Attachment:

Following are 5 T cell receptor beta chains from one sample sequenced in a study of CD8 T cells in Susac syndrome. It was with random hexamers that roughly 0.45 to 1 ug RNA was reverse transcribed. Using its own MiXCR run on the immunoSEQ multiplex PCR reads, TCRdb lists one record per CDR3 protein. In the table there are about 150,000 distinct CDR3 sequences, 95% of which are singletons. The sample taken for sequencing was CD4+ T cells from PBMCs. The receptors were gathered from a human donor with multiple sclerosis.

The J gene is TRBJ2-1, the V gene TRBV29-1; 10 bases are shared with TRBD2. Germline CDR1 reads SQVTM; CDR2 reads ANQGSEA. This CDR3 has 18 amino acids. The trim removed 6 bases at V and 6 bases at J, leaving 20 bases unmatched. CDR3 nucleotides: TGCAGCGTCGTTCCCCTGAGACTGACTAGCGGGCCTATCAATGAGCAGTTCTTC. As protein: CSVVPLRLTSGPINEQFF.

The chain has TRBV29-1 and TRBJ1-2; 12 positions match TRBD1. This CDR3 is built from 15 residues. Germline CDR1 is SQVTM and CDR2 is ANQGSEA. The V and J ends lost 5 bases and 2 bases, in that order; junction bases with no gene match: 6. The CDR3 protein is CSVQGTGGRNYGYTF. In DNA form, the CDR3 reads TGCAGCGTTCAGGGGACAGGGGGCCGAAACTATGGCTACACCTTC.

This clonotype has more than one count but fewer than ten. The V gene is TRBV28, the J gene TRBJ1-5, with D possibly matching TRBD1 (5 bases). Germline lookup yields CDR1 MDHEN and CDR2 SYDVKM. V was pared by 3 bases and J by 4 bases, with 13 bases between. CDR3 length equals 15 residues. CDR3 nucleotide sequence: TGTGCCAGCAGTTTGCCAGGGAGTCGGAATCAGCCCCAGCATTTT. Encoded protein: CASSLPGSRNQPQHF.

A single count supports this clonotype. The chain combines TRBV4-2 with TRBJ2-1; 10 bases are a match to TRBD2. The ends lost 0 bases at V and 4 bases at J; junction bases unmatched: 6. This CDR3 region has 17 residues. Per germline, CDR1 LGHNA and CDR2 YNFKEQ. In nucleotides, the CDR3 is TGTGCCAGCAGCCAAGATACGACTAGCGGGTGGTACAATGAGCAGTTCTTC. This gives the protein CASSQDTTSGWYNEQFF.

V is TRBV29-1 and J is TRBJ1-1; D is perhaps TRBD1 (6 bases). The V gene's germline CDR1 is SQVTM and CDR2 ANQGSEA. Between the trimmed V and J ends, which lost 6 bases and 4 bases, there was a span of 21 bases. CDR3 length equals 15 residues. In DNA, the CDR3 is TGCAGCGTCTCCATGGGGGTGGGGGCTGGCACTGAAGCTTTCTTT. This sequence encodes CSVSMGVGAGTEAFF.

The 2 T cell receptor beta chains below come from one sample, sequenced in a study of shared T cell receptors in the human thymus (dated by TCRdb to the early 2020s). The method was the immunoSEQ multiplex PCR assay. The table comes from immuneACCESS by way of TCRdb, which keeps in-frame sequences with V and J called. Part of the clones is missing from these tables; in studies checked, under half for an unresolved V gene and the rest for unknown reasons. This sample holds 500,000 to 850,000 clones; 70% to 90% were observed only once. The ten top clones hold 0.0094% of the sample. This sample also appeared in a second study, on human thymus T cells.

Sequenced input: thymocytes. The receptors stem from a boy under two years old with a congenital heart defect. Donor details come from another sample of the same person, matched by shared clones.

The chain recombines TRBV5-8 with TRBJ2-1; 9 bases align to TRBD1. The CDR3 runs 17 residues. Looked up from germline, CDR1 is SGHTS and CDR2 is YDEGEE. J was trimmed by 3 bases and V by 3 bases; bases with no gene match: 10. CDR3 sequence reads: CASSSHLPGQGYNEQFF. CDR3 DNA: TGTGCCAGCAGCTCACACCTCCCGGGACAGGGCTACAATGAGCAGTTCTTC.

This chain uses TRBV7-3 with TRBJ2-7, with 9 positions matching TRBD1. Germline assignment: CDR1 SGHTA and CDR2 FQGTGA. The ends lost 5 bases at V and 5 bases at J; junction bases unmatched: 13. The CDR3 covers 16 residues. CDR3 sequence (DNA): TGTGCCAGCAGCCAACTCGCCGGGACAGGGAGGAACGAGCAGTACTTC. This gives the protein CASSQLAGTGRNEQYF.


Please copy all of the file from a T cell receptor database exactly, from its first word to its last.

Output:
Following are 5 T cell receptor beta chains from one sample sequenced in a study of CD8 T cells in Susac syndrome. It was with random hexamers that roughly 0.45 to 1 ug RNA was reverse transcribed. Using its own MiXCR run on the immunoSEQ multiplex PCR reads, TCRdb lists one record per CDR3 protein. In the table there are about 150,000 distinct CDR3 sequences, 95% of which are singletons. The sample taken for sequencing was CD4+ T cells from PBMCs. The receptors were gathered from a human donor with multiple sclerosis.

The J gene is TRBJ2-1, the V gene TRBV29-1; 10 bases are shared with TRBD2. Germline CDR1 reads SQVTM; CDR2 reads ANQGSEA. This CDR3 has 18 amino acids. The trim removed 6 bases at V and 6 bases at J, leaving 20 bases unmatched. CDR3 nucleotides: TGCAGCGTCGTTCCCCTGAGACTGACTAGCGGGCCTATCAATGAGCAGTTCTTC. As protein: CSVVPLRLTSGPINEQFF.

The chain has TRBV29-1 and TRBJ1-2; 12 positions match TRBD1. This CDR3 is built from 15 residues. Germline CDR1 is SQVTM and CDR2 is ANQGSEA. The V and J ends lost 5 bases and 2 bases, in that order; junction bases with no gene match: 6. The CDR3 protein is CSVQGTGGRNYGYTF. In DNA form, the CDR3 reads TGCAGCGTTCAGGGGACAGGGGGCCGAAACTATGGCTACACCTTC.

This clonotype has more than one count but fewer than ten. The V gene is TRBV28, the J gene TRBJ1-5, with D possibly matching TRBD1 (5 bases). Germline lookup yields CDR1 MDHEN and CDR2 SYDVKM. V was pared by 3 bases and J by 4 bases, with 13 bases between. CDR3 length equals 15 residues. CDR3 nucleotide sequence: TGTGCCAGCAGTTTGCCAGGGAGTCGGAATCAGCCCCAGCATTTT. Encoded protein: CASSLPGSRNQPQHF.

A single count supports this clonotype. The chain combines TRBV4-2 with TRBJ2-1; 10 bases are a match to TRBD2. The ends lost 0 bases at V and 4 bases at J; junction bases unmatched: 6. This CDR3 region has 17 residues. Per germline, CDR1 LGHNA and CDR2 YNFKEQ. In nucleotides, the CDR3 is TGTGCCAGCAGCCAAGATACGACTAGCGGGTGGTACAATGAGCAGTTCTTC. This gives the protein CASSQDTTSGWYNEQFF.

V is TRBV29-1 and J is TRBJ1-1; D is perhaps TRBD1 (6 bases). The V gene's germline CDR1 is SQVTM and CDR2 ANQGSEA. Between the trimmed V and J ends, which lost 6 bases and 4 bases, there was a span of 21 bases. CDR3 length equals 15 residues. In DNA, the CDR3 is TGCAGCGTCTCCATGGGGGTGGGGGCTGGCACTGAAGCTTTCTTT. This sequence encodes CSVSMGVGAGTEAFF.

The 2 T cell receptor beta chains below come from one sample, sequenced in a study of shared T cell receptors in the human thymus (dated by TCRdb to the early 2020s). The method was the immunoSEQ multiplex PCR assay. The table comes from immuneACCESS by way of TCRdb, which keeps in-frame sequences with V and J called. Part of the clones is missing from these tables; in studies checked, under half for an unresolved V gene and the rest for unknown reasons. This sample holds 500,000 to 850,000 clones; 70% to 90% were observed only once. The ten top clones hold 0.0094% of the sample. This sample also appeared in a second study, on human thymus T cells.

Sequenced input: thymocytes. The receptors stem from a boy under two years old with a congenital heart defect. Donor details come from another sample of the same person, matched by shared clones.

The chain recombines TRBV5-8 with TRBJ2-1; 9 bases align to TRBD1. The CDR3 runs 17 residues. Looked up from germline, CDR1 is SGHTS and CDR2 is YDEGEE. J was trimmed by 3 bases and V by 3 bases; bases with no gene match: 10. CDR3 sequence reads: CASSSHLPGQGYNEQFF. CDR3 DNA: TGTGCCAGCAGCTCACACCTCCCGGGACAGGGCTACAATGAGCAGTTCTTC.

This chain uses TRBV7-3 with TRBJ2-7, with 9 positions matching TRBD1. Germline assignment: CDR1 SGHTA and CDR2 FQGTGA. The ends lost 5 bases at V and 5 bases at J; junction bases unmatched: 13. The CDR3 covers 16 residues. CDR3 sequence (DNA): TGTGCCAGCAGCCAACTCGCCGGGACAGGGAGGAACGAGCAGTACTTC. This gives the protein CASSQLAGTGRNEQYF.